2024/03/30

And the Rest of the Story

Da Goddess @ 14:35

To revisit the tale of my head injury, well, why not?

On that fateful early February morn, I was feeding the bison an apple. It wasn’t the bison I normally feed as he was in a different corral. No, this was a younger male who was taking his role as a novice — and temporary — alpha male quite seriously. Not in an aggressive manner, just in a “I’m going to eat everything you offer before anyone else and you’ll have to throw the food on the ground for them while I’ll eat from your hand” kinda way. Had the actual alpha bull been around, this is what he’d have done.

There I was, feeding Dos (my nickname for this young bull) an apple. He knocked it from my hand, so I bent down to retrieve it. He ate from my hand again and promptly knocked it out once more. I retrieved it. Again. Then a third time. As I bent down to get it (on my side of the fence, mind you), apparently, he felt challenged and struck out at me. My mistake was bending forward in front of him at the part of the fence that was merely steel cable instead of the steel bars.

His head smashed into me (OMG! Holy fuck, it hurt!) and I was slammed onto my back. His horn had ripped into my scalp, which I realized almost immediately because I felt the warm gush of blood pouring down my head. I used my least muddy hand to try to stanch the flow. I also had to find my glasses. Surprisingly, I hadn’t lost consciousness nor had my glasses been broken. I saw the apple next to me, flipped it into the corral, and told Dos he was fine. He snorted in agreement.

I was able to stand without wobbling or falling over (maybe I wobbled a bit, hard to recall every little detail). Yay! I was able to bend down and retrieve my glasses without falling. Yay! Walking back to the house, all I could think was I needed to find someone to stay with GmaB that night. I called her son and told him this. After explaining what happened and saying I was going to call 911, he told me to hold off calling them and he’d be right over. I asked him to bring a clean towel.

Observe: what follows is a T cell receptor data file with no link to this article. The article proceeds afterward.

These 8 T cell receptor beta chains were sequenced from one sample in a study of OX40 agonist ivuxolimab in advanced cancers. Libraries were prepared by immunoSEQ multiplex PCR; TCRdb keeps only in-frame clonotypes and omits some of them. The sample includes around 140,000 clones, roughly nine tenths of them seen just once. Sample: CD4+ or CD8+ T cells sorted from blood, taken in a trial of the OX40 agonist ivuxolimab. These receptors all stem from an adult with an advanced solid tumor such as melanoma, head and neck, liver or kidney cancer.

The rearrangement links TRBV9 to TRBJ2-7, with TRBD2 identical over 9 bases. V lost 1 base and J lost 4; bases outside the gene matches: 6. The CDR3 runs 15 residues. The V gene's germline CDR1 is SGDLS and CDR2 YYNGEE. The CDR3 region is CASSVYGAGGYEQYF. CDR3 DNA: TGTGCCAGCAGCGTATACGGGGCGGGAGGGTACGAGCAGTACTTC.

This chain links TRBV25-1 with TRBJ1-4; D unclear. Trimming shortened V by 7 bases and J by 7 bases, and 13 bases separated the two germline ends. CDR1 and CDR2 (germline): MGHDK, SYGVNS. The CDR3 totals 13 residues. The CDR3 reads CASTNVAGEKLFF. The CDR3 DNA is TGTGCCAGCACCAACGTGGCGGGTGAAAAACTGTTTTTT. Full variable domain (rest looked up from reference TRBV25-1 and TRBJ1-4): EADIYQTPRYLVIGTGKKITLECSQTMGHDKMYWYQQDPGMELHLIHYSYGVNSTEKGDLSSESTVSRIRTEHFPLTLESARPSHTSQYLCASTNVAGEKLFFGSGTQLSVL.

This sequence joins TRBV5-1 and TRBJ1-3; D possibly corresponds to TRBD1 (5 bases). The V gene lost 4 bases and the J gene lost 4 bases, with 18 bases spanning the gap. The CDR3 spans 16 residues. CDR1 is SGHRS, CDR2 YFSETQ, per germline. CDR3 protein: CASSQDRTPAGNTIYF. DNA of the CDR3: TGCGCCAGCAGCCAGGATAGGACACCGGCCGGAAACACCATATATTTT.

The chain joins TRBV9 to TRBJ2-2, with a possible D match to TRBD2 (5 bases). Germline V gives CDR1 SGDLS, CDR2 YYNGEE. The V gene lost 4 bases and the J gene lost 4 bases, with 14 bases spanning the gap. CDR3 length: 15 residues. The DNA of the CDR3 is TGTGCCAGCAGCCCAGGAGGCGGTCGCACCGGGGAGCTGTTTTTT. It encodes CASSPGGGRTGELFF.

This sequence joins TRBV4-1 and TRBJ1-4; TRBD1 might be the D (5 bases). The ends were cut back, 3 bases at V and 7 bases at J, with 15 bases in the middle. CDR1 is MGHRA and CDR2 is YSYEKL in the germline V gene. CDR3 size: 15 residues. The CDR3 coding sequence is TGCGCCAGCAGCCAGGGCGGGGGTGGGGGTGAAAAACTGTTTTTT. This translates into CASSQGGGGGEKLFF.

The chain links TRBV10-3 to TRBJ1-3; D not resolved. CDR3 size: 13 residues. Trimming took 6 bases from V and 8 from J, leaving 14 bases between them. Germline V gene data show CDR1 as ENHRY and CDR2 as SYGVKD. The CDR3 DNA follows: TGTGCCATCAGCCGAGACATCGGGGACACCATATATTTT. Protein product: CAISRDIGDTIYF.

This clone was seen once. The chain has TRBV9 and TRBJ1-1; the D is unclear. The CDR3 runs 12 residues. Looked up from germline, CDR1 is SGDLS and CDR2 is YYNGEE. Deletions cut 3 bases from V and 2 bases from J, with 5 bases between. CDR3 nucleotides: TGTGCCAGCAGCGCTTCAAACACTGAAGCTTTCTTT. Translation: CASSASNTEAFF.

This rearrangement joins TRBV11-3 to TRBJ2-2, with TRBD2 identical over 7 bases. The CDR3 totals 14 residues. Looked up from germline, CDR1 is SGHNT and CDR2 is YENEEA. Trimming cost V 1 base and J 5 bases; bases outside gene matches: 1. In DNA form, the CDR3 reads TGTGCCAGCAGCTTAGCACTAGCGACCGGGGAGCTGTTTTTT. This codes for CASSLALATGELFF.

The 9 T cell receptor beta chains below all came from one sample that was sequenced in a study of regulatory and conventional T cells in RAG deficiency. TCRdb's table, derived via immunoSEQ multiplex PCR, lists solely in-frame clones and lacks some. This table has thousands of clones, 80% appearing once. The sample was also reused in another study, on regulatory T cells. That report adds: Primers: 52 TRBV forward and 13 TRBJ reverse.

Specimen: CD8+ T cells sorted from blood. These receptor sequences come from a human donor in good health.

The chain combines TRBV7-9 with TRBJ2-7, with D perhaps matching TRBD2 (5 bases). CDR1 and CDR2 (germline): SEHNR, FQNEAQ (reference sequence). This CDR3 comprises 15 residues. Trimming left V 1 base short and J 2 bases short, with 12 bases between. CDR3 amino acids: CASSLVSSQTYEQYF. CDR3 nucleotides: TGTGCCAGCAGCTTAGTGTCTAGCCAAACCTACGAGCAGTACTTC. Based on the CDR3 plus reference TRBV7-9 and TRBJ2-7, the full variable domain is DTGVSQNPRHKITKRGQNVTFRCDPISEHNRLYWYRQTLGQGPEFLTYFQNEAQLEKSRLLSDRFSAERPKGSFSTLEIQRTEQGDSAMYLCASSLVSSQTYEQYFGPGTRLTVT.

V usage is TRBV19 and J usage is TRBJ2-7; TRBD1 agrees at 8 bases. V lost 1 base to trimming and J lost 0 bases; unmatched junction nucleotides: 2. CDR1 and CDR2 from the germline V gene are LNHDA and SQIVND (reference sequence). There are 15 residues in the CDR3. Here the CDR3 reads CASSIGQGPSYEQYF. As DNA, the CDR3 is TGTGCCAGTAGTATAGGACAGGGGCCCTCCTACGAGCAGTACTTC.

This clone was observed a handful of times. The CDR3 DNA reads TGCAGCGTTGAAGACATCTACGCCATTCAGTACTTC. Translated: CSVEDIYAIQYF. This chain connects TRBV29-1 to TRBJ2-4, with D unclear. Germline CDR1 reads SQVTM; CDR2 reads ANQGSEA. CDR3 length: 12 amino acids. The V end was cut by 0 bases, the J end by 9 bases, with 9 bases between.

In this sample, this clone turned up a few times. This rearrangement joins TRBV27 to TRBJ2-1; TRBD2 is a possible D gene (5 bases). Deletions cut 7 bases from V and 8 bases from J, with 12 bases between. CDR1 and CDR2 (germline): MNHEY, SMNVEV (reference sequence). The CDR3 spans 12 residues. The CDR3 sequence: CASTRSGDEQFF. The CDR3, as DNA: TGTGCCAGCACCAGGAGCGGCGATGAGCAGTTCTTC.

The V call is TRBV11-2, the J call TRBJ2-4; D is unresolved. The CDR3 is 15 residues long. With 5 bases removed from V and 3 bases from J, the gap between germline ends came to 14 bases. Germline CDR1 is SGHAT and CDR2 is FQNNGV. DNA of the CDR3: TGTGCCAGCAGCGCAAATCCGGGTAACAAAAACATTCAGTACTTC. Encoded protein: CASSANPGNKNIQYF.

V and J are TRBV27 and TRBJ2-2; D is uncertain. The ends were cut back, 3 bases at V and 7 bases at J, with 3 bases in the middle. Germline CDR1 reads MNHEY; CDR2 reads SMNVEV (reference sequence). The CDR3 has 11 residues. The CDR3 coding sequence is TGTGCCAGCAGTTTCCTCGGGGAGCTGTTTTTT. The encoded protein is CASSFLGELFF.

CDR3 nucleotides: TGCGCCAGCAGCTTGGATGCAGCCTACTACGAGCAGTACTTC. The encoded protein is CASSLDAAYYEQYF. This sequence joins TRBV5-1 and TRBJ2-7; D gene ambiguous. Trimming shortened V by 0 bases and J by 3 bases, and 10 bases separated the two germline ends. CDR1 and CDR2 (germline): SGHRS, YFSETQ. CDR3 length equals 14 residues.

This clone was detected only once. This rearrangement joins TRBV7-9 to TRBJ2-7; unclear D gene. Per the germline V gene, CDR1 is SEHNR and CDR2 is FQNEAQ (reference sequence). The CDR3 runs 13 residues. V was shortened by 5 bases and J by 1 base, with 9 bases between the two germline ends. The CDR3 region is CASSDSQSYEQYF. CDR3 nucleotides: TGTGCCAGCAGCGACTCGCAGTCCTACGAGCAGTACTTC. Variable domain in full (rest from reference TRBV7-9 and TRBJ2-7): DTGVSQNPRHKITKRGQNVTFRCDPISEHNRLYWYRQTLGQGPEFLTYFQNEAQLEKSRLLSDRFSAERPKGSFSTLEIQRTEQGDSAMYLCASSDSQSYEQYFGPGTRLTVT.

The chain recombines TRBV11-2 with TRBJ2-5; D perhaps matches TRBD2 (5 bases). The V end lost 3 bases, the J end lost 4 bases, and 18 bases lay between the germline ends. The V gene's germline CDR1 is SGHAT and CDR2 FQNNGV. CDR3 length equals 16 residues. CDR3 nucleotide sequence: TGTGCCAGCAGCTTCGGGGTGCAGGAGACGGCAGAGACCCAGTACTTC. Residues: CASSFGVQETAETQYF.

Blood was pouring through my fingers, down my face, down the back of my head, everywhere. I went to the dining room window and knocked on it to get the attention of the caregiver who was on duty. Her absolute surprise was evident the very second she saw me. I asked her to grab my towel from the bathroom. Once my head was wrapped, I attempted to wash my free hand. She helped. GmaB’s son arrived, agreed I needed the hospital, and helped me into his vehicle.

At this point, I had no idea if my skull was split open or what, but the pain was beginning to really hit. Funny how shock delays the worst of it. I made stupid jokes to try to keep from crying because I was afraid I wouldn’t be able to stop if I started.

We weren’t at the hospital hospital. The hospital runs like an urgent care center that’s also kind of like a hospital emergency room. I can’t explain it better than that. Anyhow, once there, I had quite a few people checking on me. I think they were shocked I was walking and talking and joking around. Believe me when I say I was doing my best to keep the tears in check. Panic was just below the surface. Only just. At some point, my wound was slightly cleaned, a pressure dressing applied, and I was sent for a CT scan. Once it was determined I didn’t have any skull fractures, the next step was determining if I required a trauma surgeon to take care of the cleaning, suturing, and whatever else was needed. The answer: yes. This meant I had to have at least one IV and an ambulance. One nurse came in with a young woman who was obviously a student and I told her her she was going to do just fine, there was no way she was going to cause me more pain than I was already experiencing, and even if she wasn’t able to get the IV started, any practice is good practice. The relief on her face was priceless! She initially got the IV, but the vein (my very bestestest vein!) collapsed, rendering that access point useless. The RN tried and couldn’t get it. Another RN came to try. He had some luck, but then that vein collapsed. One of the paramedics finally got it and we were off.

At the *actual* hospital, I waited and waited and waited, then asked for assistance to the bathroom because I was ready to burst. Once back from the loo, everyone was ready for me. Things went quickly from that point on. I was taken to surgery, got one of the nurses to take a couple photos of my head before, during, and after surgery, and I woke up with an adult-sized bang-a-roo* of a headache. The meds from surgery wore off far too quickly and I…

Something Something Something…blah blah blah. I had more of the story written here, but in a fog of exhaustion, I erased it. I don’t recall what I was writing, either.

Needless to say, I survived the entire ordeal. My scar is large, my hair is short, and I’m impatiently awaiting hair to return to its former glory.

* I miss you, Robert Urich.

All this to say, “I didn’t die. Yay.”

1 Comment »

  1. What a story! I had hoped you’d tell all and it didn’t disappoint!

    I had a similar situation (no bull, just Becky Tidwell and some concrete stairs) with lots of pain and blood. They took me to a doctor’s office where some fool sutured the gaping wound across my left eyebrow without anesthesia! Yes, I screamed and cried.
    Nowadays a plastic surgeon would be called in, blah, blah…

    Anyway… you’re very brave!! And I love short hair.

    And…. I miss Robert too. Loved him.

    Comment by pam — 2024/04/02 @ 05:12

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